That said, I would be most interested to hear what the ICO have to say and will be contacting them myself (at some stage, probably not today now).
Yes, but Francis hasn't followed on entirely in his argument to demonstrate that Google+ is a content service rather than a communication service. And probably didn't join it up to GTalk/GMail communication services being tied into it too.
Great news! That condition really raised some serious issues about privacy.
Thanks for this, I'll be sharing on. It's a real disappointment that pseudonimity is not currently enabled on plus, as would have been expected given Alma Whitten's post on the Google Public Policy blog in Feb this year.
Doesn't this apply to Facebook just as well?
Well Facebook don't force you to publish this information
It's not an 'opt out of listing' tho, nor does it allow you to edit the listing to fully protect all personal information including the common name.
how is opting out of search different from opting out of a 'directory' listing, given there's no actual page listing people's names?
but my 'listing' can actually just be a blank page with my name. that's not a listing. it doesn't 'list' anything.

and given you couldn't look me up anywhere, that wouldn't be much of a directory either. (though the Act fails to define what it considers a 'directory' as far as I can see)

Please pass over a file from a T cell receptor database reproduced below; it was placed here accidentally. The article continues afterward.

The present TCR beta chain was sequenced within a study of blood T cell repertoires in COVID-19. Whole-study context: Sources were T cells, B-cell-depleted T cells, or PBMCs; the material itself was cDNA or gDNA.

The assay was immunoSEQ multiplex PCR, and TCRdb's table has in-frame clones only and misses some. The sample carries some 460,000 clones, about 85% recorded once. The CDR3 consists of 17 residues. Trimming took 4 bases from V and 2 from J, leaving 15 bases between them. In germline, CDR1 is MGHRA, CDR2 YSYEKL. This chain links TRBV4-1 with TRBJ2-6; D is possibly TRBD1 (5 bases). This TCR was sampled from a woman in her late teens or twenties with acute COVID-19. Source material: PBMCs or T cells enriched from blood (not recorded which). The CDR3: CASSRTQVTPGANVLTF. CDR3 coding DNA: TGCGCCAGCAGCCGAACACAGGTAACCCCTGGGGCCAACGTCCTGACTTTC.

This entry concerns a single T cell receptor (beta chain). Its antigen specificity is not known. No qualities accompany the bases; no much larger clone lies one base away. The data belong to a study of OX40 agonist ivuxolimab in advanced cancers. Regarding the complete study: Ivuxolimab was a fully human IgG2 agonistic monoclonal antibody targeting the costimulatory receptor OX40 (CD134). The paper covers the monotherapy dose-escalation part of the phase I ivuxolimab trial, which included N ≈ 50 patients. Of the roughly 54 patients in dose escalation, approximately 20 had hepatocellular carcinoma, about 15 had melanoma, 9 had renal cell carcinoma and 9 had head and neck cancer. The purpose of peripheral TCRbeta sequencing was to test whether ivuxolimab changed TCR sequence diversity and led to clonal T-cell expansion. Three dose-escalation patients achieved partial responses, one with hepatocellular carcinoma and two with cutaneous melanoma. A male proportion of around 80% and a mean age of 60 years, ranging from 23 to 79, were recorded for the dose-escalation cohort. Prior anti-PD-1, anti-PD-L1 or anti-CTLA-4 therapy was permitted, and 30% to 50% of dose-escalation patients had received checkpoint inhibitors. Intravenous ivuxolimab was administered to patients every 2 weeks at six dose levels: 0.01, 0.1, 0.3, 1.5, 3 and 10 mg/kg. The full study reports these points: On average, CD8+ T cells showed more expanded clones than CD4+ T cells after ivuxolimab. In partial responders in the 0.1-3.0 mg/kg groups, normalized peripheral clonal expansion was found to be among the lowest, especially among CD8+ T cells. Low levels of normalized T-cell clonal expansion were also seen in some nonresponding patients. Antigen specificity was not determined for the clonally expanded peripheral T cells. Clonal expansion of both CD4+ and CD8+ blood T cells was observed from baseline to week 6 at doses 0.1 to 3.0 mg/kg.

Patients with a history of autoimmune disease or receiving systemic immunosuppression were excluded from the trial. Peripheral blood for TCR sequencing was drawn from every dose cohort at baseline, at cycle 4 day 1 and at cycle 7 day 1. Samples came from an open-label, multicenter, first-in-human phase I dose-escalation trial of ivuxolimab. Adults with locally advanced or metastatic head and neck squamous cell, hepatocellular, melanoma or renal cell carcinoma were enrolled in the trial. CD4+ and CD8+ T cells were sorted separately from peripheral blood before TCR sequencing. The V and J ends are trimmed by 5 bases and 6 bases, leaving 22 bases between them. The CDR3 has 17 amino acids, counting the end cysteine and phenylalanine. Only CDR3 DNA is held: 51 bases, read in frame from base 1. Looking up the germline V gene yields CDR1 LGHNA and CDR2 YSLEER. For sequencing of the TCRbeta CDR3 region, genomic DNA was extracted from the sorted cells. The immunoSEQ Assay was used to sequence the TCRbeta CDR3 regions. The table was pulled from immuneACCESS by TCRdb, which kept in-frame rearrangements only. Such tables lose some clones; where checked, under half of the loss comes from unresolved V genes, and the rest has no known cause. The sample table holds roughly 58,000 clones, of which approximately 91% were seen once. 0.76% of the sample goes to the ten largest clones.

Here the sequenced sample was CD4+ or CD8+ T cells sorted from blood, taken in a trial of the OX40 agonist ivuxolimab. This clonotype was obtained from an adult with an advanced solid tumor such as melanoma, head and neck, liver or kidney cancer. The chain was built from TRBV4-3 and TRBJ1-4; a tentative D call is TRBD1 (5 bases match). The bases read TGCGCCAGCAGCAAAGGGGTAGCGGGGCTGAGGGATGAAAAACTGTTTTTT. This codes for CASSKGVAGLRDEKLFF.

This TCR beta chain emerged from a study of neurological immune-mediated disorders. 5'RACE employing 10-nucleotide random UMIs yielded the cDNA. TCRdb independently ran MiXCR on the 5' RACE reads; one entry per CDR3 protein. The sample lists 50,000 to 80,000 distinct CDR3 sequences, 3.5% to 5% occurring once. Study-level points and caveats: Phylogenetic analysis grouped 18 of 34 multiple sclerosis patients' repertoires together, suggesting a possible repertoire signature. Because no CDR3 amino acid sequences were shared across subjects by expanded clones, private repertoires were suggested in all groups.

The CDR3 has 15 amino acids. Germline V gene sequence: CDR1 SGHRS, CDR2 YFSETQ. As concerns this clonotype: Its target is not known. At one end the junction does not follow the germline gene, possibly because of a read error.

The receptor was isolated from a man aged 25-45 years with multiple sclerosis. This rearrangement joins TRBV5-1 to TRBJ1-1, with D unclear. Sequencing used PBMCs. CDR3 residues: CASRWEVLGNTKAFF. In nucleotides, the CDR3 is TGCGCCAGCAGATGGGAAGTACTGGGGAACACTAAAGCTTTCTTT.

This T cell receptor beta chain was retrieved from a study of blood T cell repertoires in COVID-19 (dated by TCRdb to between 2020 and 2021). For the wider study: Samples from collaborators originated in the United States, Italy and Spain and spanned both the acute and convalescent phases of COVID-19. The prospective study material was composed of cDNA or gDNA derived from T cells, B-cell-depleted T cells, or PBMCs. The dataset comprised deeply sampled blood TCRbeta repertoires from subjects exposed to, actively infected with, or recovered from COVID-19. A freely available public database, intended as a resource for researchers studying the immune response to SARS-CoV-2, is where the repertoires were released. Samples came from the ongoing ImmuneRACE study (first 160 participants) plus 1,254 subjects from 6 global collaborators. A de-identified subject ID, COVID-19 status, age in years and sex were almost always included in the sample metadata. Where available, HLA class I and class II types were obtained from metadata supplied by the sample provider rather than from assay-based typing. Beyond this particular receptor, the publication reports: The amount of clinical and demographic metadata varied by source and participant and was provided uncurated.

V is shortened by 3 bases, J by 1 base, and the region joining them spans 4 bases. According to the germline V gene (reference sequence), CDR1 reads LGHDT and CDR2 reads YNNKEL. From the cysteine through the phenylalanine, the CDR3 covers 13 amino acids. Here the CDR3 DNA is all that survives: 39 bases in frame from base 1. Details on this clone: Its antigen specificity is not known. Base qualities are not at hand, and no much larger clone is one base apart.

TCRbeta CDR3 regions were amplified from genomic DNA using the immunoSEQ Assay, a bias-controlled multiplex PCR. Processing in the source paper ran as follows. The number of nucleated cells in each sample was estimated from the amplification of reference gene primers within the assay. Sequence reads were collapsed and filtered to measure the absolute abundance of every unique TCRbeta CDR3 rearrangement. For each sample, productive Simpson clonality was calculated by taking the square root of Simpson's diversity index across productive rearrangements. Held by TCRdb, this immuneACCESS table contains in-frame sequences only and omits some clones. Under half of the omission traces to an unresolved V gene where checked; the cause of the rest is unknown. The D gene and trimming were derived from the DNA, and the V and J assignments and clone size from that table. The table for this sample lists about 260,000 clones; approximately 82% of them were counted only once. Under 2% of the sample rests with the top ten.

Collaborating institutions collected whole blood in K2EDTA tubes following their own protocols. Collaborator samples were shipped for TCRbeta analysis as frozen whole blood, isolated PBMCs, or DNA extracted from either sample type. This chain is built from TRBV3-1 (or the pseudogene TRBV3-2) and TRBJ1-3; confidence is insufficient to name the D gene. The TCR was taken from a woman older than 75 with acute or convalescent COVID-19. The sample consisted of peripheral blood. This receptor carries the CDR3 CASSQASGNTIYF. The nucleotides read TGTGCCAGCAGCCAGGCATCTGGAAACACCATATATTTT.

It lists your name, that's enough. In the same way that a phone book directory listing can 'just' list your name, but would be explicitly covered by the legislation.
What makes you think just a listing of names is covered when the legislation is not "explicit" on what it considers a directory to be? 
Google Profiles certainly constitutes a directory service under the regulation.
what's to fix? All the regulators have said is they're looking into it. There's been no confirmation that Google are doing anything wrong.
+Paul Brocklehurst It's your opinion that Google are doing nothing wrong. A lot of people disagree with you, a lot of evidence has been provided into why it is wrong for business, legal and moral reasons; polling suggests that those who operate with their real-names only are the minority, and now European Regulators are investigating it. Considering that it could take as long as years for anything to come out of regulator investigation, why move to saying you'll only wait for a regulator finding before accepting that Google might be doing something wrong?
conversely, right back at you Jay. It's your opinion that Google are breaking the law, and a lot of people disagree with you; and the fact they're investigating something is not proof of guilt. As for the polling, yes, many sites have a convention of using pseudonyms, or not even allowing a real name (e.g. by not allowing space characters); I'm on a couple of sites where I don't use my full name largely I think due to character limits on usernames and being cursed with a long surname. There are also a couple of forums on sensitive subjects where I value my anonymity; they aren't going to close just because of G+. I wonder if there's a poll that asks the big question - do we want pseudonyms on Google+ or not?